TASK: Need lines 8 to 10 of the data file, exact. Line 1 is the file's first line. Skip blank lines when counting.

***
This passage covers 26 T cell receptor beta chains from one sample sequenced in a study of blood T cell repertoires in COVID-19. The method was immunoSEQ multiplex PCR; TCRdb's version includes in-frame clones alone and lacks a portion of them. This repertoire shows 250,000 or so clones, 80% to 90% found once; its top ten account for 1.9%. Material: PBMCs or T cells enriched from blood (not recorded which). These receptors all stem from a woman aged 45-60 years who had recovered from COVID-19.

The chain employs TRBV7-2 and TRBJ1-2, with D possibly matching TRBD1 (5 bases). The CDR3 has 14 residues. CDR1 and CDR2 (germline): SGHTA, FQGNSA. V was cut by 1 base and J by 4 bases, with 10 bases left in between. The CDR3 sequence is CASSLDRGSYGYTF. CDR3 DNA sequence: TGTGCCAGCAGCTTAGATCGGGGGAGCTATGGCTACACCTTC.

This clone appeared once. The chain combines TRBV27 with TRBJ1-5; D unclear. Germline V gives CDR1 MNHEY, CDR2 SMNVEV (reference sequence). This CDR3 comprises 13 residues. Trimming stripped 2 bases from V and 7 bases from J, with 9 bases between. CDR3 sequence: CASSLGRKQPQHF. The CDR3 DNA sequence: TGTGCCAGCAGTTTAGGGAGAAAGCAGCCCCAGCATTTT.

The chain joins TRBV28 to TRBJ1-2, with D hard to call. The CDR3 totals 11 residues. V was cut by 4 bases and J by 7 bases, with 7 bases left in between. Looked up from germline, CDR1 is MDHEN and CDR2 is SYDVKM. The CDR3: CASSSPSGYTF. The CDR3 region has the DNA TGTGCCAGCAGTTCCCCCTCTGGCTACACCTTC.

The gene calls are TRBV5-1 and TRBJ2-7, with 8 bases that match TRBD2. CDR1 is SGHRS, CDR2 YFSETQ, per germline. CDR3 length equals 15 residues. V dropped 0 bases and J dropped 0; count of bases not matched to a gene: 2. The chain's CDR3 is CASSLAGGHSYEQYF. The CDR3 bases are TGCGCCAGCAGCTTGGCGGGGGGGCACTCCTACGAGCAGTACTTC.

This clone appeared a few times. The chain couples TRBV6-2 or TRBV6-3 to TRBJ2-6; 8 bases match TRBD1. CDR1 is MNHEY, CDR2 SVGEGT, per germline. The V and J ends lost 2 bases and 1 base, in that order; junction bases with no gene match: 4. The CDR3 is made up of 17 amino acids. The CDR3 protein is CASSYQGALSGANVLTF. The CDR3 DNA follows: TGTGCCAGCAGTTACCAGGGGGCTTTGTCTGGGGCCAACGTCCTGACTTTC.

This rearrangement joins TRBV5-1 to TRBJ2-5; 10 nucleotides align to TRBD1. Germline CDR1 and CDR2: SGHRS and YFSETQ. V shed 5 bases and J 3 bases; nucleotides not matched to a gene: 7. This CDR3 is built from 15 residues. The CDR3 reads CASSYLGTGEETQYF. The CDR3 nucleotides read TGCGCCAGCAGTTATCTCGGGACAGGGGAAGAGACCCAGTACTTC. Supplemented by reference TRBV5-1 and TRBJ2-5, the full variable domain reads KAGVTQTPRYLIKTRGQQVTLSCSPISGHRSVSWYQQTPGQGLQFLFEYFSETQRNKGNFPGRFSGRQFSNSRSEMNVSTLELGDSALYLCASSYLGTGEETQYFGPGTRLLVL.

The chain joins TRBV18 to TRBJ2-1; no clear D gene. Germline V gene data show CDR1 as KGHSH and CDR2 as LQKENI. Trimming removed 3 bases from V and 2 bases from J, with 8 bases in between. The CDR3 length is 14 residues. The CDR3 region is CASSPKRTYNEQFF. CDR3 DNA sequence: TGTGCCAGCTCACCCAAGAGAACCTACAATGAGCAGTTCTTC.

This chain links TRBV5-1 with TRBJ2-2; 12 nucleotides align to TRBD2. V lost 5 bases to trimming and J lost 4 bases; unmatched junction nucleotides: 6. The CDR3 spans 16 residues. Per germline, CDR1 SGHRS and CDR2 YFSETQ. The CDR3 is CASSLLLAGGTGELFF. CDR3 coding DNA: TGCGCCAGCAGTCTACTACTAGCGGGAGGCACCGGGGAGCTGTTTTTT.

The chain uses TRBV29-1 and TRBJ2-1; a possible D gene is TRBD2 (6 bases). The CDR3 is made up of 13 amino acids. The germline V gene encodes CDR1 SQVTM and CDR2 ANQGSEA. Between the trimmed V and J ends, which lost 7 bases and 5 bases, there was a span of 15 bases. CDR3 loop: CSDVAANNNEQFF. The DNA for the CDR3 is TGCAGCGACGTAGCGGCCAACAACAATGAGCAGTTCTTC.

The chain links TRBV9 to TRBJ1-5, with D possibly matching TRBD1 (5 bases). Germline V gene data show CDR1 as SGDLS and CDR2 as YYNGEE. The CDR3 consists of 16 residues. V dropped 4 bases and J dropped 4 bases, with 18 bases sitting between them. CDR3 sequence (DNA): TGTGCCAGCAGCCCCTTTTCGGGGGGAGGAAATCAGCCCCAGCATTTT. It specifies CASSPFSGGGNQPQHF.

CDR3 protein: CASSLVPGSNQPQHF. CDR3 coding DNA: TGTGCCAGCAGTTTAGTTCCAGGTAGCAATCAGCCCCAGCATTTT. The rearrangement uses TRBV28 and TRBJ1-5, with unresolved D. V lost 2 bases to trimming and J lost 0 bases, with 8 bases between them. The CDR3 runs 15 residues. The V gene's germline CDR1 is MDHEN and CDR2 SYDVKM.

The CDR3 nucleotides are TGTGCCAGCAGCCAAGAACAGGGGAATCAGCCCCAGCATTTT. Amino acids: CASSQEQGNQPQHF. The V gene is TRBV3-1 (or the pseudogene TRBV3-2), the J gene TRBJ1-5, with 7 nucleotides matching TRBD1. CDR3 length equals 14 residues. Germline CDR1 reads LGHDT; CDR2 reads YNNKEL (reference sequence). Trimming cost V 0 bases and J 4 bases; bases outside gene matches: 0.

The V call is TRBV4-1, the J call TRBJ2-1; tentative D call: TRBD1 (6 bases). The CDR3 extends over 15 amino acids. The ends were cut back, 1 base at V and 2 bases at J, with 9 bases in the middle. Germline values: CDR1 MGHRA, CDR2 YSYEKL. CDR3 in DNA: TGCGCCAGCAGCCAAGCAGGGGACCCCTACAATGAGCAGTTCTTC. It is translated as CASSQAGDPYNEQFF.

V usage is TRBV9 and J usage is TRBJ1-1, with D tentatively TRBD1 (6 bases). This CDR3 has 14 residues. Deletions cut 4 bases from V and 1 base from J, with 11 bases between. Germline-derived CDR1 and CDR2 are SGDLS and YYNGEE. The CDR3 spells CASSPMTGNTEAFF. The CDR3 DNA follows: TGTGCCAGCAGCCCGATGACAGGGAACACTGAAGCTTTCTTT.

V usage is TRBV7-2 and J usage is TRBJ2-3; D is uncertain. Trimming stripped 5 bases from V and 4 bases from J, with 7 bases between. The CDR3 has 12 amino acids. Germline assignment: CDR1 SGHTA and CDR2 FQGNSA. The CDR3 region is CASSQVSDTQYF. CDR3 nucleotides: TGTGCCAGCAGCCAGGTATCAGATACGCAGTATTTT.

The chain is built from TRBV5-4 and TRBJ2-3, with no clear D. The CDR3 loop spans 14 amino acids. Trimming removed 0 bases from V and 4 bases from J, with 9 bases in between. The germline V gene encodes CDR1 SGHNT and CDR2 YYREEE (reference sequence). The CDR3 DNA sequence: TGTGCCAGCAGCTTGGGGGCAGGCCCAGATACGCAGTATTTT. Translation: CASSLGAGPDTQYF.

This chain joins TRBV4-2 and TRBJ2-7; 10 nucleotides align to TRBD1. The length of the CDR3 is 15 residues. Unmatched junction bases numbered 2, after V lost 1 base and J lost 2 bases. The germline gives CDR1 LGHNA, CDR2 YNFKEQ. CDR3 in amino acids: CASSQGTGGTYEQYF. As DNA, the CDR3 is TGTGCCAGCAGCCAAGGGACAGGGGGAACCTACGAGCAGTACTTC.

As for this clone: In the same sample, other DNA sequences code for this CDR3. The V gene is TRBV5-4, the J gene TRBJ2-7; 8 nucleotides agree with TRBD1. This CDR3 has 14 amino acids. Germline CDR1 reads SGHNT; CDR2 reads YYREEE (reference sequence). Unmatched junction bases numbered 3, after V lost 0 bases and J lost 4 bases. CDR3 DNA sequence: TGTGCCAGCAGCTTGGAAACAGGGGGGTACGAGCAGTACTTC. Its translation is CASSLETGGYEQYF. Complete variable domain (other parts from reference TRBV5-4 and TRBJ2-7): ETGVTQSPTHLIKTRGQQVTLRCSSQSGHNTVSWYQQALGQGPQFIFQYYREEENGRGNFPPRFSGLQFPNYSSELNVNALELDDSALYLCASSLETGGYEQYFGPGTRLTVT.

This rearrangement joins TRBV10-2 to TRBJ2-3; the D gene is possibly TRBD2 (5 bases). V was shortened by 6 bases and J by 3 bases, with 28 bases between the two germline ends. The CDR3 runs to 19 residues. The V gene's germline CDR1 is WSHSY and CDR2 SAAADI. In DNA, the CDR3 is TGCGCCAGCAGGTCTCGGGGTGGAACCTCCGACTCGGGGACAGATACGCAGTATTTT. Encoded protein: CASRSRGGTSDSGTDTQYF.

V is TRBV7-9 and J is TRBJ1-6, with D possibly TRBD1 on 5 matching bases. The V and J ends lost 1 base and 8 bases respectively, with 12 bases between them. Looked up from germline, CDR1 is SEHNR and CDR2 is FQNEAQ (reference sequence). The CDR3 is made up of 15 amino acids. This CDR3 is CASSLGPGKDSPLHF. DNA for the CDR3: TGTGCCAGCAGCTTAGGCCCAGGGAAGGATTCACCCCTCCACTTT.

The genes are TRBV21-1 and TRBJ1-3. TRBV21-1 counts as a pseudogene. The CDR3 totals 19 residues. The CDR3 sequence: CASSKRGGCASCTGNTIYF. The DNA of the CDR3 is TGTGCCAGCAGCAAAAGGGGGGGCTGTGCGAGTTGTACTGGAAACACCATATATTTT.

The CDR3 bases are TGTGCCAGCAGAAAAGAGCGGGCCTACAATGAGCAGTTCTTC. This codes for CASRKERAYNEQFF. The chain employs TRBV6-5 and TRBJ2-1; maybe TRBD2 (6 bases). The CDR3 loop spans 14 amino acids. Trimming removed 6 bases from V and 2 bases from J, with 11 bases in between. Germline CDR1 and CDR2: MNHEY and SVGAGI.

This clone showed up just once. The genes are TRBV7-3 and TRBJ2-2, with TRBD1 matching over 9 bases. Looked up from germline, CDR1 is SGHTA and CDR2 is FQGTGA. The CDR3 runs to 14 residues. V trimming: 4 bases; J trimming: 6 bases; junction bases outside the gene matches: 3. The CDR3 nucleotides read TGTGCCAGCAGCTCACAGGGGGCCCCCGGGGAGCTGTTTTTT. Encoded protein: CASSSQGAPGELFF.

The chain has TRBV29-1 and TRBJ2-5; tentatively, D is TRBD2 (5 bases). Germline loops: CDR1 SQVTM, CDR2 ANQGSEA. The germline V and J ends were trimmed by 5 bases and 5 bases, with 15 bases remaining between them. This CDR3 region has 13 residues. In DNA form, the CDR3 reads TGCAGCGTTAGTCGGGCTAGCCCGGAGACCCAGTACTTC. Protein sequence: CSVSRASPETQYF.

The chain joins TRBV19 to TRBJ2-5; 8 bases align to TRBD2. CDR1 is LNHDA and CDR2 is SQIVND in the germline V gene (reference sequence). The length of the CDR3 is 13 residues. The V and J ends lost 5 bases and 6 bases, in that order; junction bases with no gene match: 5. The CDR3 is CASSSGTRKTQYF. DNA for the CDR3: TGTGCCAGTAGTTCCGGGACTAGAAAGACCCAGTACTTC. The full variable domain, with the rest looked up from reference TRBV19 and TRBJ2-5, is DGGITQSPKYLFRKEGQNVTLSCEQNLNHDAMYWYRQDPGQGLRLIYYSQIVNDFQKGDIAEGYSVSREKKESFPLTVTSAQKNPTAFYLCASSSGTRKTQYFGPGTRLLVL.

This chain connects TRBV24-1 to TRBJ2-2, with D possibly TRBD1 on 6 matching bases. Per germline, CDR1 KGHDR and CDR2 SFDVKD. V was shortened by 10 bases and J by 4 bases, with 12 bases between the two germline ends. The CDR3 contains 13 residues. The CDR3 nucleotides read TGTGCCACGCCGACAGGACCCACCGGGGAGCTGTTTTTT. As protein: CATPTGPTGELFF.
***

The chain joins TRBV18 to TRBJ2-1; no clear D gene. Germline V gene data show CDR1 as KGHSH and CDR2 as LQKENI. Trimming removed 3 bases from V and 2 bases from J, with 8 bases in between. The CDR3 length is 14 residues. The CDR3 region is CASSPKRTYNEQFF. CDR3 DNA sequence: TGTGCCAGCTCACCCAAGAGAACCTACAATGAGCAGTTCTTC.

This chain links TRBV5-1 with TRBJ2-2; 12 nucleotides align to TRBD2. V lost 5 bases to trimming and J lost 4 bases; unmatched junction nucleotides: 6. The CDR3 spans 16 residues. Per germline, CDR1 SGHRS and CDR2 YFSETQ. The CDR3 is CASSLLLAGGTGELFF. CDR3 coding DNA: TGCGCCAGCAGTCTACTACTAGCGGGAGGCACCGGGGAGCTGTTTTTT.

The chain uses TRBV29-1 and TRBJ2-1; a possible D gene is TRBD2 (6 bases). The CDR3 is made up of 13 amino acids. The germline V gene encodes CDR1 SQVTM and CDR2 ANQGSEA. Between the trimmed V and J ends, which lost 7 bases and 5 bases, there was a span of 15 bases. CDR3 loop: CSDVAANNNEQFF. The DNA for the CDR3 is TGCAGCGACGTAGCGGCCAACAACAATGAGCAGTTCTTC.